I refused the urge to jump into any counselling session with Prisca even after unbelievably agreeing to let her into my office. There was something about her case that spelled danger and I would be stupid not to sense it. How much danger I sensed was uncertain, but it was there, simmering under the surface. In any case, I needed an entire arsenal to even spend one minute in her presence. The transition from dealing with career choices to tackling sex problems demanded it.
The motto of Boys Scouts came to mind. Be Prepared.
I did, for long endless hours after clearing my schedule so I could pencil her in for a couple of hours the next day and sending her off. The psychology tomes didn’t contain much about human mating behaviour beyond basic Freudian analogies. Texts delving deeper into the darker bits of the S word would have been right on the mark. I swotted up like I was preparing for a test, and the image in my head—of me swotting up texts minutes before a crucial exam—was laughable.
It was no laughing matter when Prisca came the next day, right on schedule. She was dressed much more decently, and had the air of a girl who had spent endless hours ransacking her wardrobe to find clothing that didn’t look like rags screaming sex. She might as well have worn a head-to-toe burqa and still given the impression of being stark naked underneath. The impression came from the awareness in her eyes, a waspish defiant look that said, I am all yours if you want it, so what’s it going to be.
It was going to be impersonal and professional, if it was going to be anything. As I watched her take the seat across from my desk, the deliberately slow ritual she made out of sinking her bottom into the seat, calculated to show off the sleek outline of her outfit, I rigorously told myself I was still unsure why I had agreed to this madness in the first place.
It was well past noon, but her appointment didn’t begin until school time was an hour from ending. Lectures and students were rounding off for the day. Those who’d managed it were spending their remaining time in the faculty internet café and library. Sixty minutes—three thousand six hundred odd seconds—should be ample time for whatever the first day with Prisca brought.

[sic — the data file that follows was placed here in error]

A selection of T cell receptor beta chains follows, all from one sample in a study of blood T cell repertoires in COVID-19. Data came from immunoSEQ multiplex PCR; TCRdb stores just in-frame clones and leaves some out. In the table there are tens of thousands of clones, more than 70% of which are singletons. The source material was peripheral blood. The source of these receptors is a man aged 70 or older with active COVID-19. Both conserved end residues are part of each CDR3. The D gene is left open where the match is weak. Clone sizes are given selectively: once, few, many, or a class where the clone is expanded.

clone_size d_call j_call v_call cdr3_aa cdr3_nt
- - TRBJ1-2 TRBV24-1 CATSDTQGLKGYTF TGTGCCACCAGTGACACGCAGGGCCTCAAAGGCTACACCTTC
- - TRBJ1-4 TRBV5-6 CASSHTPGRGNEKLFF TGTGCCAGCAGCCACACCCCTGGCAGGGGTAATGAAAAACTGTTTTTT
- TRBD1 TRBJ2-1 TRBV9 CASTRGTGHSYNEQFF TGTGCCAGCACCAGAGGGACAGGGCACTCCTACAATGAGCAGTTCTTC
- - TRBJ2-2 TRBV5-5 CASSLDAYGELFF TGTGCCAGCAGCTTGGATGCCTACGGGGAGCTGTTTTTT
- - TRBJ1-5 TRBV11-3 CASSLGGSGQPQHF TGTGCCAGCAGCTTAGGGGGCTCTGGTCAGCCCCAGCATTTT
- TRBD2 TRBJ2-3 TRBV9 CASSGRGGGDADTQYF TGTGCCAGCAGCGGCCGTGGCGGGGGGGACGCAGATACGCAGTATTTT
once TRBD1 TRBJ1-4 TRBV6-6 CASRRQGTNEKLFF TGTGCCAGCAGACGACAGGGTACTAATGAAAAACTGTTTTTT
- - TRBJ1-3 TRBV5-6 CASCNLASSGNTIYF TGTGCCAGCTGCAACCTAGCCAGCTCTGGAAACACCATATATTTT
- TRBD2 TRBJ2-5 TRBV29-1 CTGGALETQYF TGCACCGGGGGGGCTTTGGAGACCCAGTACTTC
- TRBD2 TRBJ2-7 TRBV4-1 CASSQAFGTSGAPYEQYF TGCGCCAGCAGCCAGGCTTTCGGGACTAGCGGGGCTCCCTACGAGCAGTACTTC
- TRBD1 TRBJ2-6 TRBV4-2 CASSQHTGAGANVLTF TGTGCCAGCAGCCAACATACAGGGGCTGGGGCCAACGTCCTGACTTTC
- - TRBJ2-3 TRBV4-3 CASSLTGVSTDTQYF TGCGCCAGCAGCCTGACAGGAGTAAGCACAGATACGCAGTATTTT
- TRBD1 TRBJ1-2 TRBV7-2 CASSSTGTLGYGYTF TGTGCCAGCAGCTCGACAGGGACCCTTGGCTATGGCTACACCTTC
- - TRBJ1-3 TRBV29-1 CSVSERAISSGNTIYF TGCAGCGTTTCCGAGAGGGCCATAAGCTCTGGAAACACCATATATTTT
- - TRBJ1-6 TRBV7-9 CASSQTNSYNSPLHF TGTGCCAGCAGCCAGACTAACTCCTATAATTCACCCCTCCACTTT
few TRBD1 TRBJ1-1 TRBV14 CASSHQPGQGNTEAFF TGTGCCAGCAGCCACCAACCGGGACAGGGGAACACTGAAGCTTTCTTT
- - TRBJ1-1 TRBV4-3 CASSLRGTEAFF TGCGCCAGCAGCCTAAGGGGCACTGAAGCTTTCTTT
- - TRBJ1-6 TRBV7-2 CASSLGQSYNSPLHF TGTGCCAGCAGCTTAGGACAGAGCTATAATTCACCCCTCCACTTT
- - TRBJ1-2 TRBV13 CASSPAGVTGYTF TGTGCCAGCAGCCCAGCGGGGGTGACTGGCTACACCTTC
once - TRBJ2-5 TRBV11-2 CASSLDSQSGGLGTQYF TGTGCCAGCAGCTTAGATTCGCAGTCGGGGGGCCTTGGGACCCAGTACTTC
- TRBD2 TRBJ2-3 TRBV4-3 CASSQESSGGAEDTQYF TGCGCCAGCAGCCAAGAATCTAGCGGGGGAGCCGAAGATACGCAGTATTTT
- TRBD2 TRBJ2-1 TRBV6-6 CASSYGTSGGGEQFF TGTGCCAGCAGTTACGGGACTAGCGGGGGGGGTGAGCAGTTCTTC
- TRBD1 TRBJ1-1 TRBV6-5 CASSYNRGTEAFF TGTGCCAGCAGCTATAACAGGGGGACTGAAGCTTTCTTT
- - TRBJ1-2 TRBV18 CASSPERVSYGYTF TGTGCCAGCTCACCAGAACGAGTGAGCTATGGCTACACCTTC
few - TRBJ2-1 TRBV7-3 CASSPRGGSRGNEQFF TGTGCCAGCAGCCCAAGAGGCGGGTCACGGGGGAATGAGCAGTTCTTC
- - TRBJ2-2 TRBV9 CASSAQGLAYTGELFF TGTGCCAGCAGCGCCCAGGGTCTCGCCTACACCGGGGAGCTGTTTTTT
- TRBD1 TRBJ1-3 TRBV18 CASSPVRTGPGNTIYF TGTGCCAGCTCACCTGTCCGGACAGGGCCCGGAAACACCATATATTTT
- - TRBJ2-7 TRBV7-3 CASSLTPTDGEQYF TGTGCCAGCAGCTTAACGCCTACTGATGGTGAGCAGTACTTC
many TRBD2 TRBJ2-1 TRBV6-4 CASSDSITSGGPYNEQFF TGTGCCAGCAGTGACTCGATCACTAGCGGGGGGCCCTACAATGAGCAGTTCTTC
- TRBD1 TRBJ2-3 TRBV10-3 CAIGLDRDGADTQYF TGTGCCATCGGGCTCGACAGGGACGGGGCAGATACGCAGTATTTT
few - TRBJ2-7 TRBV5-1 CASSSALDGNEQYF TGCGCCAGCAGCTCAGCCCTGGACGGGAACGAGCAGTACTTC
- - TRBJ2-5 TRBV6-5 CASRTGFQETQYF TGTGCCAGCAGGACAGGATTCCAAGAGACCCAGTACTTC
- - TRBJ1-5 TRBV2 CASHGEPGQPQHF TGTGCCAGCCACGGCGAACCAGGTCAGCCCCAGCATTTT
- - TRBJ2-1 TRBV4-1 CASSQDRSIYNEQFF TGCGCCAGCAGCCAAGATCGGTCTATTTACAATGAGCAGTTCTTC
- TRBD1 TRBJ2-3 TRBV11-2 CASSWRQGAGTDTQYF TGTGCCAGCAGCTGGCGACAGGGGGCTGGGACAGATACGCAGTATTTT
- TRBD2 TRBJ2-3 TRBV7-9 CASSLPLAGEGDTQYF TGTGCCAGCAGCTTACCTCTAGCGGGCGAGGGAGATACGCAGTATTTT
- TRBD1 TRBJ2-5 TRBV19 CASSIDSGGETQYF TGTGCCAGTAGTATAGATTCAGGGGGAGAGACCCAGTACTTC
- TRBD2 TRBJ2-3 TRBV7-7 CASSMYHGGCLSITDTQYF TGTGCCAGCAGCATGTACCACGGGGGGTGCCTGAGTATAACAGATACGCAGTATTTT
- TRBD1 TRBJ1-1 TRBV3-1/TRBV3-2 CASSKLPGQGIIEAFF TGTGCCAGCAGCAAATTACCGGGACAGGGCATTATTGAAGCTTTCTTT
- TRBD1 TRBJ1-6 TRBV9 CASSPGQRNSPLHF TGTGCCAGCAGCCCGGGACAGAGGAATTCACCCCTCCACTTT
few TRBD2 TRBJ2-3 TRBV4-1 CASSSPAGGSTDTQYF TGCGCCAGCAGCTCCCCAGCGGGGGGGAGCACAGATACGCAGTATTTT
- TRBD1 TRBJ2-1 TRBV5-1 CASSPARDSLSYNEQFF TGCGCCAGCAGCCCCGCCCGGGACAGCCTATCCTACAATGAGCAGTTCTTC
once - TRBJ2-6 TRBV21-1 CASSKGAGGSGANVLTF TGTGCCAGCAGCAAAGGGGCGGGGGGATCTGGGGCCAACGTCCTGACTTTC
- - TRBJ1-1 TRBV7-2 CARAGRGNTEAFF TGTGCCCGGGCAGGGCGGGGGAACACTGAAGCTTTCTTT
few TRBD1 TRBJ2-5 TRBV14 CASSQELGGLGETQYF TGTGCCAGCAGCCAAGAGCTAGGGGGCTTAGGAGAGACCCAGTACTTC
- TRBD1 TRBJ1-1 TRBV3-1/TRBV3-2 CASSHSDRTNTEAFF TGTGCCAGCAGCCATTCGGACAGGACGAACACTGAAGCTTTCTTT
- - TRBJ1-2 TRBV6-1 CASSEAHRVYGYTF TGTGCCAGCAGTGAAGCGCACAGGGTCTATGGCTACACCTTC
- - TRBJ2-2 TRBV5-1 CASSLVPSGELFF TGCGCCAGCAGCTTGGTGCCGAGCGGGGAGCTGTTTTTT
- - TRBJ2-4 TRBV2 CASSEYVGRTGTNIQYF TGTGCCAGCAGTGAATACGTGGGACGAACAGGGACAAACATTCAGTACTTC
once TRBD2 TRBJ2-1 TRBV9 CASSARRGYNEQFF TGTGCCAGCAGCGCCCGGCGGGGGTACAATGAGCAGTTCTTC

Which was a lot.
She began with a little sketch of her family, concentrating like before on a dead father she didn’t know quite well other than what she saw in photographs, a family fortune he’d left behind and a vivacious mother who’d parlayed the inheritance into even more massive fortune.
Nothing out of place there, I said, thinking about my own family. No comparable fortune, no inheritance. It was impossible, since both my parents had unceremoniously exited Planet Earth in a Santana kissed from behind by a lorry loaded with cement. I never knew that until much later, when Uncle Paul witlessly threw it at me one day as though I had something to do with it. Beyond that, he didn’t elaborate, just managed to sow the seed of uncertainty and endless search inside me. I was already searching my way out of his home before he finally gave me my walking papers.
“There doesn’t seem to be anything out of place about your family life,” I said at last.
I wasn’t swapping tales of childhood woes with Prisca, but the comparison seemed harmless from where I sat.
“You mean, nothing…dysfunctional,” she pressed on.
“You’ve been reading bits of pop psychology?” She wasn’t the first person to spout a handful of psychological jargon before me just to let me know how up-to-date they were on the field. Students routinely came to me ready with an arsenal of puny mumbo-jumbo that ran out in the first four minutes.
“Not really. I was only pressing on whether there could have been something wrong with my family,” Prisca replied. “I mean, it is usually the case with things like this. When someone has a problem, they usually are told to look into the family tree. The worm that eats up the bitter leaf is usually right there in the stalk or something like that.”
“Only in the movies and the proverbs they come with,” I said patiently. In the mean time, I thought up another saw about the apple falling far or not falling far from the tree. My mind focused on the redness and my gaze diverted to the real-life mounds swelling beneath the low neckline of Prisca’s dress. She chose just that moment to shift slightly, and they pushed a fraction higher. I held my breath and concentrated, then released it slowly. “In real life, things aren’t always so clear cut and predictable. Of course, we can always look back to our families to find the source of something we assume to be a problem…”
“I am not assuming, doctor,” she said. “I know I have a problem.”
“Yes, a sex problem.” I repeated the phrase matter-of-factly.
She nodded victoriously, but kept still, waiting for my next comment, her gaze fastened to mine.
I held her gaze challengingly. “Why have you concluded you have a sex problem?”
“Isn’t it obvious?” she questioned.
“Not to me, it isn’t apparent.”